Desso cradles a new way of thinking
Leading carpet tile manufacturer Desso aims to have 100% of its business cradle-to-cradle by 2020 - an ambition which is sparking diversity and innovation along the way, as Maxine Perella finds out
In modern manufacturing, waste is never far away. It is an industry dominated by cradle-to-grave design philosophies with many products containing on average a mere 5% of the raw materials involved in their production and delivery.
It takes real guts to go against the grain and capture more of that raw material, to keep it flowing in the industrial eco-system. For any one company, embracing a cradle-to-cradle (C2C) approach is akin to taking a momentous business risk. It involves hefty investment, new ways of working and a fundamental shift in mindset – not just throughout the business itself, but its entire value chain.
Such disruptive innovation requires powerful leadership and Desso has that in its chairman Stef Kranendijk, who set the company on this path in 2008 when he took over the reins as CEO five years ago. He recently stepped down as CEO, but his C2C ambitions for the company remain fierce. Desso has a target for all of its products to be 100% C2C certified by 2020 – a portfolio that covers carpet tiles, carpets and artificial grass pitches.
One of Kranendijk’s first moves when he came to Desso was to appoint a sustainability director and design a roadmap that would help translate the theory of C2C into practice. As carpet tiles account for the lion’s share of the company’s business, this product line was targeted first – the material composition of every tile was studied and assessed for toxicity levels that go beyond REACH chemical regulations.
As Kranendijk explains, this is one of the cornerstones of C2C thinking: not just complying with laws and using less of bad chemicals, but choosing chemicals and materials that can have positive impacts.
“We want to source very pure materials that you can endlessly recycle again and again. It goes beyond being eco-efficient as having zero emissions just means being less bad. Cradle-to-cradle is more about being eco-effective and having a positive footprint so you give back to nature,” he says.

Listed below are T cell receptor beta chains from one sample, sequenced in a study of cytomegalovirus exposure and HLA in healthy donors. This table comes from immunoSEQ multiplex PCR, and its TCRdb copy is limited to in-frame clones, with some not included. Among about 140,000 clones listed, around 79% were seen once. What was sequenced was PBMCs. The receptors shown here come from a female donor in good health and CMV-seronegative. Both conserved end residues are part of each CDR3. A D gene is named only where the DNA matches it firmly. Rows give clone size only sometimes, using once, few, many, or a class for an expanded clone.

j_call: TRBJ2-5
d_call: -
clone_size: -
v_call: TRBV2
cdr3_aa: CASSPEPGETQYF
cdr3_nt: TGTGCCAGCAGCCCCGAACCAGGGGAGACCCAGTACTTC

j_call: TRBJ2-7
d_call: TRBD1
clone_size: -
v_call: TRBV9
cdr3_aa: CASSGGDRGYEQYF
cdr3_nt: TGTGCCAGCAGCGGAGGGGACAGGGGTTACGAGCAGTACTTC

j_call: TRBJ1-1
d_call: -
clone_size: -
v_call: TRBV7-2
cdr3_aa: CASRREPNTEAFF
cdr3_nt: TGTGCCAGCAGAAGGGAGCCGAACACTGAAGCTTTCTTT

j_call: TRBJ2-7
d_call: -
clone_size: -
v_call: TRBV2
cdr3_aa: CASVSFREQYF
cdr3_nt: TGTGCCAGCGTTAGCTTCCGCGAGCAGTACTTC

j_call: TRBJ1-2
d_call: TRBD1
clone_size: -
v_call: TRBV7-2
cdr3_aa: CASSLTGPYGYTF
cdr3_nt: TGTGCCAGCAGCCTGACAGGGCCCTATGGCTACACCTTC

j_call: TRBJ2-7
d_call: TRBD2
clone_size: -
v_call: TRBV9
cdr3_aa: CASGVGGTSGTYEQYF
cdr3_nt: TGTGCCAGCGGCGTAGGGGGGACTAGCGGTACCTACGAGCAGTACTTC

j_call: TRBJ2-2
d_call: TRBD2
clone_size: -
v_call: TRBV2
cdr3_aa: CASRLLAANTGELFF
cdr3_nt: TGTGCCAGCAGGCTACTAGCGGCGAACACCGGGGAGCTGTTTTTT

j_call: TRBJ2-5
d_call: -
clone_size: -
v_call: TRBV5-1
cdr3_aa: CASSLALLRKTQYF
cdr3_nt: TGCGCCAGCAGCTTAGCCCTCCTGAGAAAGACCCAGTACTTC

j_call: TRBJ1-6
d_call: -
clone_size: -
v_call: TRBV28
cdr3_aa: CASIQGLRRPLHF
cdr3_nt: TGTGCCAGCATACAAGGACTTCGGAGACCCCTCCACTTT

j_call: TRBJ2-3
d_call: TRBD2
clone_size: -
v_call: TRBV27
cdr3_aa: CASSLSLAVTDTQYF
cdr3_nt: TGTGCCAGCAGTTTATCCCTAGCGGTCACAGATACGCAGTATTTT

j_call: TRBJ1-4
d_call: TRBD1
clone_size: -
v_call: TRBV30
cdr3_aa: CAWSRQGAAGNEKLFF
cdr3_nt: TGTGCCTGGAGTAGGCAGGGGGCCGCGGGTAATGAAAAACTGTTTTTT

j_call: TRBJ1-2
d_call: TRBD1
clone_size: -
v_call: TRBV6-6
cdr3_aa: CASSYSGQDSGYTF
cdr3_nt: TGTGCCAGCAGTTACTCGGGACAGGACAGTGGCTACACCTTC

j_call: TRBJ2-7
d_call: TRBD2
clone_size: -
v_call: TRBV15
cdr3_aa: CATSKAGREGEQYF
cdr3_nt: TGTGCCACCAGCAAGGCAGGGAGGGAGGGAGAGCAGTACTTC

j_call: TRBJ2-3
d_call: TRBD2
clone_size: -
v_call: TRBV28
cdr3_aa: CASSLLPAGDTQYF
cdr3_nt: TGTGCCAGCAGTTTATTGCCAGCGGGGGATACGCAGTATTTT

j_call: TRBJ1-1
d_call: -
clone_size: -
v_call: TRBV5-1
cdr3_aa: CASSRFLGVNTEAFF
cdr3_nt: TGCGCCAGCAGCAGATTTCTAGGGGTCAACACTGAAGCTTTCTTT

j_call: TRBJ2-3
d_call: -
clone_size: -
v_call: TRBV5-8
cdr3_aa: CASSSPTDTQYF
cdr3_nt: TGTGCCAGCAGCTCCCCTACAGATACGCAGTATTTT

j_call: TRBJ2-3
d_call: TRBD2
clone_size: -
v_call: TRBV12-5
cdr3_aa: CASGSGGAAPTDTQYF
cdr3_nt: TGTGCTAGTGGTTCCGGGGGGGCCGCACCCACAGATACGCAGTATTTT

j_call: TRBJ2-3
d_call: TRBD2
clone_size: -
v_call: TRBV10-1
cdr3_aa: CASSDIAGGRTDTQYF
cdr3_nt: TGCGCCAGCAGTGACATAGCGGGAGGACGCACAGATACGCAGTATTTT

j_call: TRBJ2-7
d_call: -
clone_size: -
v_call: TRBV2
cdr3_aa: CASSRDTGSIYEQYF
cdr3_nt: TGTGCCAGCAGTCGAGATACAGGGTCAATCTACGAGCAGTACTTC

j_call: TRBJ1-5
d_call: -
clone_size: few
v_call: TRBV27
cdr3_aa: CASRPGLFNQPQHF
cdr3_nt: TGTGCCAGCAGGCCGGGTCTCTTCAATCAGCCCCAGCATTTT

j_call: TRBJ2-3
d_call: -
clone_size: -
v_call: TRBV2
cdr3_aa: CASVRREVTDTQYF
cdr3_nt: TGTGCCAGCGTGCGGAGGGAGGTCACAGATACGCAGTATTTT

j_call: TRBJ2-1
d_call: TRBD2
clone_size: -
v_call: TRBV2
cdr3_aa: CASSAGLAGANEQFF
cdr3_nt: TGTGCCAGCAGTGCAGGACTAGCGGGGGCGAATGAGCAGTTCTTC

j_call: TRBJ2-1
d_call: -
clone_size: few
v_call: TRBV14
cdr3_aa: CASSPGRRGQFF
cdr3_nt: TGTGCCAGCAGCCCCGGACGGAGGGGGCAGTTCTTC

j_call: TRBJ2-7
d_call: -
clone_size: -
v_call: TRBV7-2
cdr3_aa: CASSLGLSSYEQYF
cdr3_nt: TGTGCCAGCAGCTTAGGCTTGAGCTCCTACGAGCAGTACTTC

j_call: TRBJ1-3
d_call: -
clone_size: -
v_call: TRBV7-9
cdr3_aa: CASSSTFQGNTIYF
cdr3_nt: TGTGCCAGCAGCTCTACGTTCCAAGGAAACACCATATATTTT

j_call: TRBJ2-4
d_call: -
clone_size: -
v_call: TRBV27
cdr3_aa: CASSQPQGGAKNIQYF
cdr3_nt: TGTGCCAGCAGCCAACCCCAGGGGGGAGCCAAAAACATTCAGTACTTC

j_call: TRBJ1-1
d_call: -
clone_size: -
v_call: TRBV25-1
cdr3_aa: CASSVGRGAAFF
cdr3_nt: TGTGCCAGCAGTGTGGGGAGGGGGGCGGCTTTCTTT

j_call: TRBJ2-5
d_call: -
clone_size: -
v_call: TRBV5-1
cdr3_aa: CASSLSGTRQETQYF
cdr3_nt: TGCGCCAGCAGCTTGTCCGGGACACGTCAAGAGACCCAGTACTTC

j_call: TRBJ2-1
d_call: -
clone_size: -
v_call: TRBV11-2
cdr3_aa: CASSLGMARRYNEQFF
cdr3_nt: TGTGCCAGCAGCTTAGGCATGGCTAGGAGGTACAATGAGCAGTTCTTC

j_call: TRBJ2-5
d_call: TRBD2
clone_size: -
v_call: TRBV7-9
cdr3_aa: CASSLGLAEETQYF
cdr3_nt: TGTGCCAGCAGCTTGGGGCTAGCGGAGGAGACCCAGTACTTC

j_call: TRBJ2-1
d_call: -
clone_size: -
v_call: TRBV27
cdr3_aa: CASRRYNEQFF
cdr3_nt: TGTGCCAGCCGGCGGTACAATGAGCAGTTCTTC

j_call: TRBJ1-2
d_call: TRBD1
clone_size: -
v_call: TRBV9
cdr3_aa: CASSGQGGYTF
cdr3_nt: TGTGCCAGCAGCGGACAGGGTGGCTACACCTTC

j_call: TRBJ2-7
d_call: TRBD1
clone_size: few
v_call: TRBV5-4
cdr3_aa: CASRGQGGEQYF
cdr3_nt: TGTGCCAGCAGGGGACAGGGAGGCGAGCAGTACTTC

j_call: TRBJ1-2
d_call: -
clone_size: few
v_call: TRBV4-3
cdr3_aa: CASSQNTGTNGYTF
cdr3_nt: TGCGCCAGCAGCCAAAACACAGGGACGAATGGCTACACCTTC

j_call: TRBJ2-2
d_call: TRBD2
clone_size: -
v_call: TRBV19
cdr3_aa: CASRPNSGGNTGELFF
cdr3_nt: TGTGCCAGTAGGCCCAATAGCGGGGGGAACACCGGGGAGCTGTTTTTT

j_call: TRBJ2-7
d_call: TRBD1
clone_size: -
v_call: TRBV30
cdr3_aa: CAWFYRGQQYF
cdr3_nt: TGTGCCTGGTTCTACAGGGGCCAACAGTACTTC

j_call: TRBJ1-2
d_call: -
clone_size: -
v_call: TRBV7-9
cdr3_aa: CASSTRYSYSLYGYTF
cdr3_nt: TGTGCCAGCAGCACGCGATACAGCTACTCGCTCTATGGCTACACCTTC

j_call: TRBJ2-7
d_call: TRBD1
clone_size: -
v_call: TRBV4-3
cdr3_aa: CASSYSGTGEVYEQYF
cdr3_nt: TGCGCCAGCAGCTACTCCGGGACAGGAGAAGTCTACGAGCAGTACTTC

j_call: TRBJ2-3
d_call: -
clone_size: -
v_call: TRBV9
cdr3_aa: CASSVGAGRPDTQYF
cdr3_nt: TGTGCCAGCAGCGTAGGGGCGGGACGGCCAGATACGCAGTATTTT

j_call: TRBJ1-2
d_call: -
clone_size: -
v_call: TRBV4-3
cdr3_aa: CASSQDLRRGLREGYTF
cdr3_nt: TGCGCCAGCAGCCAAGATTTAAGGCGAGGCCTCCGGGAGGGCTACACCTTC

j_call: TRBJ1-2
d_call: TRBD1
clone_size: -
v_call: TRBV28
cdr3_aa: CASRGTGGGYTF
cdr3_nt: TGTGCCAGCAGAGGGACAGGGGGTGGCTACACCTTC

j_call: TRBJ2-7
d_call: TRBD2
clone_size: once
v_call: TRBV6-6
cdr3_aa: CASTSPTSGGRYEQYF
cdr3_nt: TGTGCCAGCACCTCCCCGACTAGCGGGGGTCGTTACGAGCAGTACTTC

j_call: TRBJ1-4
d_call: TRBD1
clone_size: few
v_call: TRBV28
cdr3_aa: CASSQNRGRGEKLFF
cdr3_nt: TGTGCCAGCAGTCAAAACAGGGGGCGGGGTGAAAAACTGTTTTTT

In practice, this means finding alternative, non-toxic alternatives for materials like the bitumen backing of carpet tiles. Here Desso teamed up with Dow Chemicals to develop a new type of polyolefin based carpet tile backing, called EcoBase, which can be eventually upcycled into new backing – it currently commands a premium price tag, but in time the cost should fall in line with standard bitumen-based tiles.
Meanwhile bitumen-backed tiles can be taken back by the company and recycled within its own Refinity process, which removes the backing from the yarn so it can be reprocessed and incorporated into new carpet. Any waste bitumen is sold on as a secondary product, often for road building or to the cement industry.
Over 90% of Desso’s carpet tiles are now C2C certified, and the company is working hard to get the rest of its product lines – woollen carpets and artificial grass pitches which account for around a third of its business – up to similar standards, but Kranendijk readily admits that due to the nature of remaking how things are made, the journey is not a smooth one.
“If you look at the progress we have made since 2008, we should be much further on with our other businesses, but embedding cradle-to-cradle is a very staggered process – much like one step forward, two steps back. We have to work with an enormous number of suppliers, and suppliers of these suppliers … it can take a long time,” he acknowledges.
That said, Desso is seen as an innovation platform, both among its peers and within its own value chain, and having such a clear strategy greatly assists with stakeholder confidence. Suppliers for instance, are educated in the whole C2C philosophy and told what type of materials or chemicals to source.
As Desso looks to build yet further functionality into its products, the inventiveness that this approach offers is clear to see. The manufacturer now offers carpet tiles that claim to improve air quality over hardwood floors by trapping fine dust particles that contribute towards respiratory diseases such as asthma. It also offers tiles that come with high light reflection values, enabling lower lighting systems to be used for energy efficiency.
The company has worked with Phillips in engineering such solutions – and it is this type of collaboration that Kranendijk wants to see more of. “These are very relevant products in today’s society, there is a real demand from our business clients now for this in-built functionality and cradle-to-cradle is behind this way of thinking.”
In the four years since embracing C2C, the company has seen its market share in business-to-business carpet tiles increase by 10% across Europe. It now nearly accounts for a quarter of the market. It also is developing the capability to takeback and reprocess carpet material every year with the goal of being able to recover 50,000 tonnes of used carpet per year by 2020.
Kranendijk meanwhile remains passionate about C2C. “The first time we embraced it, it was a risk. You need to have sufficient courage to start a new philosophy. I personally saw the benefit of going down this route because I find it very logical – in nature, everything is recycled again and again. Cradle-to-cradle is nothing else than a very serious attempt to copy nature.”
Maxine Perella is Waste Market Editor at edie
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